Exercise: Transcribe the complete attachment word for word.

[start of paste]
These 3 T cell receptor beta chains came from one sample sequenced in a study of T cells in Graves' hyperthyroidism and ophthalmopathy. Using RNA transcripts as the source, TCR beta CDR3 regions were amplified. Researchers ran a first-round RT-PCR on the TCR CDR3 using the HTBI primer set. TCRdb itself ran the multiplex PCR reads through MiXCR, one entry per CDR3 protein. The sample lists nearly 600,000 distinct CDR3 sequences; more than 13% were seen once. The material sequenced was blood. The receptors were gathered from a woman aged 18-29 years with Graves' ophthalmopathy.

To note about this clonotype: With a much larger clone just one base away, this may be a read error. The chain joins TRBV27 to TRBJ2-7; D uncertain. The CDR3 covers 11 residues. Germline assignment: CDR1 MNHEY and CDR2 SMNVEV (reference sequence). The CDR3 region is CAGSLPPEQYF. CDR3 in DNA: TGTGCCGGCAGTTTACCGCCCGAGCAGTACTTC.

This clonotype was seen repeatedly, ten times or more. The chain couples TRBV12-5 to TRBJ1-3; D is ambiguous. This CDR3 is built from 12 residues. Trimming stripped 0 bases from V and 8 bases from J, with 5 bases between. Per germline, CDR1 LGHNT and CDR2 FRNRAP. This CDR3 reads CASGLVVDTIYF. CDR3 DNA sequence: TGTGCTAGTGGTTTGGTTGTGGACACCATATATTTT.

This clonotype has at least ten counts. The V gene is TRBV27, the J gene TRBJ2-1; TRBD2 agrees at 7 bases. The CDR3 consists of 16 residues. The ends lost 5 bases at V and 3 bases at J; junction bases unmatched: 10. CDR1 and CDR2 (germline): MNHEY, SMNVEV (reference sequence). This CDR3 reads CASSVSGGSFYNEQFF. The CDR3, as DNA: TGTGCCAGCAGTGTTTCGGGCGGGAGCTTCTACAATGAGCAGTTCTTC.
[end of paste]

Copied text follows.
These 3 T cell receptor beta chains came from one sample sequenced in a study of T cells in Graves' hyperthyroidism and ophthalmopathy. Using RNA transcripts as the source, TCR beta CDR3 regions were amplified. Researchers ran a first-round RT-PCR on the TCR CDR3 using the HTBI primer set. TCRdb itself ran the multiplex PCR reads through MiXCR, one entry per CDR3 protein. The sample lists nearly 600,000 distinct CDR3 sequences; more than 13% were seen once. The material sequenced was blood. The receptors were gathered from a woman aged 18-29 years with Graves' ophthalmopathy.

To note about this clonotype: With a much larger clone just one base away, this may be a read error. The chain joins TRBV27 to TRBJ2-7; D uncertain. The CDR3 covers 11 residues. Germline assignment: CDR1 MNHEY and CDR2 SMNVEV (reference sequence). The CDR3 region is CAGSLPPEQYF. CDR3 in DNA: TGTGCCGGCAGTTTACCGCCCGAGCAGTACTTC.

This clonotype was seen repeatedly, ten times or more. The chain couples TRBV12-5 to TRBJ1-3; D is ambiguous. This CDR3 is built from 12 residues. Trimming stripped 0 bases from V and 8 bases from J, with 5 bases between. Per germline, CDR1 LGHNT and CDR2 FRNRAP. This CDR3 reads CASGLVVDTIYF. CDR3 DNA sequence: TGTGCTAGTGGTTTGGTTGTGGACACCATATATTTT.

This clonotype has at least ten counts. The V gene is TRBV27, the J gene TRBJ2-1; TRBD2 agrees at 7 bases. The CDR3 consists of 16 residues. The ends lost 5 bases at V and 3 bases at J; junction bases unmatched: 10. CDR1 and CDR2 (germline): MNHEY, SMNVEV (reference sequence). This CDR3 reads CASSVSGGSFYNEQFF. The CDR3, as DNA: TGTGCCAGCAGTGTTTCGGGCGGGAGCTTCTACAATGAGCAGTTCTTC.